How to pull off the vintage clothing look


Vintage clothing is ideal for special occasions. The glitzier party dresses from the 1960s and 1970s make ‘best-dressed,’ one-of-a-kind ensembles when matched with a well-chosen piece of headgear, while suits from the 1940s and 1950s are perfect for National Hunt meetings.


Spend money to have an antique item altered if you fall in love with it, so it fits you ideally. I can shorten hems, cinch waists, or take off dated sleeves. Nobody wants to appear to be wearing hand-me-downs only for show. Find a skilled sewist and ask her to update vintage items stylishly.

An old thing and a fresh thing

I rarely pair a vintage hat with a vintage outfit (except at the Goodwood Revival). Instead, team up a vintage business with a hat designed by a modern milliner like Fernanda Lewis or Jess Collett.

Be innovative

There are several options to dress up or dress down an outfit for a garden party or London event. I have a ton of vintage accessories, including belts, scarves, hats, and statement costume jewelry, all of which come in handy when I want to repurpose a significant item. My pet dislike is a one-hit-wonder dress that will sit in a wardrobe after its only appearance.


Comfort is crucial when combining vintage apparel with athletic endeavors. I discovered this the hard way after wearing a great pair of elephant-ear breeches for a day on Salisbury Plain with the RA, only to find that the seams rubbed savagely from the start just where they sat on my kneecaps.

Avoid being picky

The Business apron from a friend’s grandmother and the Roberts & Carroll coat that came with the side saddle my mother bought decades ago are the foundation of my much-admired vintage side saddle habit. The occasional moth hole or visible repair shouldn’t deter you from purchasing a garment because they will enhance its charm.

Retro aesthetic

Try looking through collections like Martha, Lady Sitwell’s line for Harry Hall, if you can’t find the ideal item. The moleskin waistcoat with its erect collar in the Regency style is perfect for hunting. I had a pair of my old side-saddle breeches replicated, with contemporary elastic added to the leg base in case they ever stop fitting.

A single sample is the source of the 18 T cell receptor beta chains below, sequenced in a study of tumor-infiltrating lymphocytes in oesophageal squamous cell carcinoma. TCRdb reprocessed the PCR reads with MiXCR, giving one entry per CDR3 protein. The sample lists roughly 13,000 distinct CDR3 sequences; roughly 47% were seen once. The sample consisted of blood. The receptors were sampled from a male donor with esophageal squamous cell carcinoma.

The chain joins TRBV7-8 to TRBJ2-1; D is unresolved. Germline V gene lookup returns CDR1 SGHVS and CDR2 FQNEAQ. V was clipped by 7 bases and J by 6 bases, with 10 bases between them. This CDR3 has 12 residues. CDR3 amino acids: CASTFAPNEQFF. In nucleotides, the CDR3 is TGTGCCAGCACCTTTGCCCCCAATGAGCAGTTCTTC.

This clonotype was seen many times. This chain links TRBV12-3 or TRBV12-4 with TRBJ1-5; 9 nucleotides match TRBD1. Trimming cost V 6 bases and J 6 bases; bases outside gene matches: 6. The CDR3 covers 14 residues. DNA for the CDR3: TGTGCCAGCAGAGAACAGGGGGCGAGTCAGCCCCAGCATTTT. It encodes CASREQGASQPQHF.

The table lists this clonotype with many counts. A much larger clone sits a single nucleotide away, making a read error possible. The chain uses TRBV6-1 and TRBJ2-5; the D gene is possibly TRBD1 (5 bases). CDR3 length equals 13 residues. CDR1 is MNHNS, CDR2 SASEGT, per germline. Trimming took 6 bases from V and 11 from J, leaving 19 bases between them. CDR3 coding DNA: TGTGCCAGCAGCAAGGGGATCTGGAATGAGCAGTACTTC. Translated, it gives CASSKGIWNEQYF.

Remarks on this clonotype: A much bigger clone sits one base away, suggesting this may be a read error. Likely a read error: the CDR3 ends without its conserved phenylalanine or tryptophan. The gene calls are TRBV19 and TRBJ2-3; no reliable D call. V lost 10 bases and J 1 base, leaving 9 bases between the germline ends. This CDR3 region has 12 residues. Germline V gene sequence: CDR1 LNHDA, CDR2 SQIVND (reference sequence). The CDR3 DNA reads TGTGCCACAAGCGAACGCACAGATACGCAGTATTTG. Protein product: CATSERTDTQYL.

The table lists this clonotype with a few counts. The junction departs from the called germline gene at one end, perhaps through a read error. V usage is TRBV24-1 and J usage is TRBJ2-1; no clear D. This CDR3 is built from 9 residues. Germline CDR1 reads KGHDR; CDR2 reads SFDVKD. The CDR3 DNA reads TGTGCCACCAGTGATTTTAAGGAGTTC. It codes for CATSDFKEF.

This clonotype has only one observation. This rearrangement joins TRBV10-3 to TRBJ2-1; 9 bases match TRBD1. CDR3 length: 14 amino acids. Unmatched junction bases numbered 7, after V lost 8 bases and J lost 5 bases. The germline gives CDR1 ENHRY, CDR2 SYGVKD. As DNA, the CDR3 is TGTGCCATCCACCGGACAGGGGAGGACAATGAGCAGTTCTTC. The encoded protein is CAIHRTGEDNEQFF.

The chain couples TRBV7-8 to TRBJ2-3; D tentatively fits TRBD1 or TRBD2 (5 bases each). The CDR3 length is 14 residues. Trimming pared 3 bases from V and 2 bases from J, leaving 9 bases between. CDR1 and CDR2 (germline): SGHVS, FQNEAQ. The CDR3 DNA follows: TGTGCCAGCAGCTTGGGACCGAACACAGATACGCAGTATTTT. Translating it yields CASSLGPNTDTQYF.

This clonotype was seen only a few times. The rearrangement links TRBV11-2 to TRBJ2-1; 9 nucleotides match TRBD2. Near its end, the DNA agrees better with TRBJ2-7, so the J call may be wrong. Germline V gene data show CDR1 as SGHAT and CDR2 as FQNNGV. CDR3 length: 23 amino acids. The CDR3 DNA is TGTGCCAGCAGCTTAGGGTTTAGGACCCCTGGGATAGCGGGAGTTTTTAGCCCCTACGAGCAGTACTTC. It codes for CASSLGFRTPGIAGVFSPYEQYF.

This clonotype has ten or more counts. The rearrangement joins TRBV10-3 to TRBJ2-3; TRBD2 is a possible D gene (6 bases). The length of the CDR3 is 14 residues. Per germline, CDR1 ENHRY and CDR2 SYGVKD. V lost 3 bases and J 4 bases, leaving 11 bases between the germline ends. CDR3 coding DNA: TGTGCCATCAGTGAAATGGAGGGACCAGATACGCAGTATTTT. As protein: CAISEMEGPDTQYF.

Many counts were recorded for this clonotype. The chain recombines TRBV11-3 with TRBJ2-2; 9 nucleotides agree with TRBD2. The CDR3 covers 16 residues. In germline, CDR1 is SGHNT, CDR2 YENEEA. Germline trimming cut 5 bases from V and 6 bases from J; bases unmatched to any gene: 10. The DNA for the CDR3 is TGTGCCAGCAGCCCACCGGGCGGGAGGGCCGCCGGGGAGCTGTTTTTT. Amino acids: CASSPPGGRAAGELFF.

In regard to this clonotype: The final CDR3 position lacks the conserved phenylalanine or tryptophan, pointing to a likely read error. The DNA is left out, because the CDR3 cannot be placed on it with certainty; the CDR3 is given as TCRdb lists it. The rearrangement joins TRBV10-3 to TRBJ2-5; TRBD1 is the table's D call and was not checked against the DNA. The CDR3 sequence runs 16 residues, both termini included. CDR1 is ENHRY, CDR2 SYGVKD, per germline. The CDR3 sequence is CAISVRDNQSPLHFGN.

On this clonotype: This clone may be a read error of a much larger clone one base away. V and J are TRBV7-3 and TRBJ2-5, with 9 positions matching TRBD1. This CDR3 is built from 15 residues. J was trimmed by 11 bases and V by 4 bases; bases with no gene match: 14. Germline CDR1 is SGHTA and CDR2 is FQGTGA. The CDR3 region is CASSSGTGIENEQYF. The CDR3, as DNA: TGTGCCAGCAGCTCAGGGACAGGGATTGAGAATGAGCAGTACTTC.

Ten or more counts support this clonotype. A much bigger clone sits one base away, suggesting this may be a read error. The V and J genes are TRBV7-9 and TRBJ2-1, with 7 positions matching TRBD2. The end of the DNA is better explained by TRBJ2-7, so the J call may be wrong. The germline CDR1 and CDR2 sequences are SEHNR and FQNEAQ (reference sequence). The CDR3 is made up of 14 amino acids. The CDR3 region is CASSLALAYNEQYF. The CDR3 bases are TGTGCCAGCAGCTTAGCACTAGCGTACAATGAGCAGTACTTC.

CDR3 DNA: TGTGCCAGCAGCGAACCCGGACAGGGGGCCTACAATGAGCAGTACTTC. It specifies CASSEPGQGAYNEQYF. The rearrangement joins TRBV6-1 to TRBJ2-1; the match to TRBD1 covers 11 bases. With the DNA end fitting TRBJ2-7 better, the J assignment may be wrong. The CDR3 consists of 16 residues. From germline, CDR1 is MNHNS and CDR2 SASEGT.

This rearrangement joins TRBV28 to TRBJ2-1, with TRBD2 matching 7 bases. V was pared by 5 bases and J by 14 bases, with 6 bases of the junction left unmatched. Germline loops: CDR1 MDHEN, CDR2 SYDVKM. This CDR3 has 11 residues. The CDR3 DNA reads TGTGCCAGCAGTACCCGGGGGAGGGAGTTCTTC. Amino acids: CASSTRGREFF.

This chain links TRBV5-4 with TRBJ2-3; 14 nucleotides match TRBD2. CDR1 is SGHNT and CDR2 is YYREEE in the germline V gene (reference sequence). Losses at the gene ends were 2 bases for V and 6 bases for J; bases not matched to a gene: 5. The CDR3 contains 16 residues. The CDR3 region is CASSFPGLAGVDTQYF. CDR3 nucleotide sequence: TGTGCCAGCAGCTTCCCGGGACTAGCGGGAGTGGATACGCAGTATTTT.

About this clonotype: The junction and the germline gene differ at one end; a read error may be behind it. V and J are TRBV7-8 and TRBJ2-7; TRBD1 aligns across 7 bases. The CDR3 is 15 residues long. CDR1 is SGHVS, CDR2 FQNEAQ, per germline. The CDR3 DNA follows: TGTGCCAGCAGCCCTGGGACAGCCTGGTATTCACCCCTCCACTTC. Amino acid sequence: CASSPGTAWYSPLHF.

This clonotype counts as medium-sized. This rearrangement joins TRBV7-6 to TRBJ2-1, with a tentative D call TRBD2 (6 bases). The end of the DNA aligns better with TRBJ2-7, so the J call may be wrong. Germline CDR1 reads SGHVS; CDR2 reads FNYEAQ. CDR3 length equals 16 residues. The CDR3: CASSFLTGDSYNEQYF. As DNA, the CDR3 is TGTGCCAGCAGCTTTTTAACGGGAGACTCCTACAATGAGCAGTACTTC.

Invest in a genuine antique if you don’t feel ready for a full-on vintage look or find the idea of wearing second-hand breeches repulsive. Examples include:

  • A lovely old whip.
  • Patinated leather saddle flask.
  • Bamboo shooting stick.
  • Exquisite Victorian stock pin.

The ideal middle ground for formal clothing

The ideal setting for wearing antiques covertly is formal dress, but there is a catch. Ladies should, at all costs, refrain from wearing tartan dresses by Laura Ashley over moth-eaten furs with ghoulish dangling feet. Instead, go with your grandmother’s most elegant and classic debutante dress, modified as necessary. Guys, ensure grandfather’s white tie is ventilated correctly because nothing slows the heart rate like the smell of damp camphor.

Scarf veterans

Never undervalue the influence of a thin strip of silk. A good vintage silk scarf in a pattern that never goes out of style or in a riot of brilliant colors makes for a multipurpose accessory. A tastefully designed pocket square for the men might inject some color and character. A scarf is the ultimate fashion workhorse for women because it can be worn in many different ways, including tied over the head or neck, braided into the hair, as a purse accent, or as a waist-cinching belt. At the Festival of Hunting this year, I made a scarf into a skirt, and Lady Sitwell cinched her fox-print ensemble around her waist.

The daytime attire

For a conventional wedding, the morning suit (with a black silk hat) worn at Royal Ascot is required attire. Black morning coats and striped or houndstooth trousers were made to last and are relatively easy to obtain used, which is an excellent incentive to avoid multiple (and expensive) rentals and invest in a complete ensemble rather than wearing pale waistcoats that rarely last generations.

The shabby outfit

An authentic “demob” suit with the fabled utility mark CC41 is a must-have outfit for occasions like the Goodwood Revival. Still, if you haven’t (yet) inherited your great-Battle uncle’s Britain-era wardrobe, the country-gent look is always appropriate for Cheltenham, a point-to-point race, or a country-house weekend. A brown trilby, a tweed jacket over a waistcoat or a sleeveless V-neck sweater, a shirt and tie, corduroy or flannel pants, and rounded-toed leather brogues complete the ensemble from head to toe. Avoid low-waisted pants, tapered or flared legs, narrow lapels, and slim-fitting jackets.


Suitable accessories are crucial; a hat (wide-brimmed trilby or tweed cap) is required, as are neckties, cravats, and bow ties, plus a non-matching handkerchief. Why not grow a mustache? An umbrella works (especially on this side of the Channel).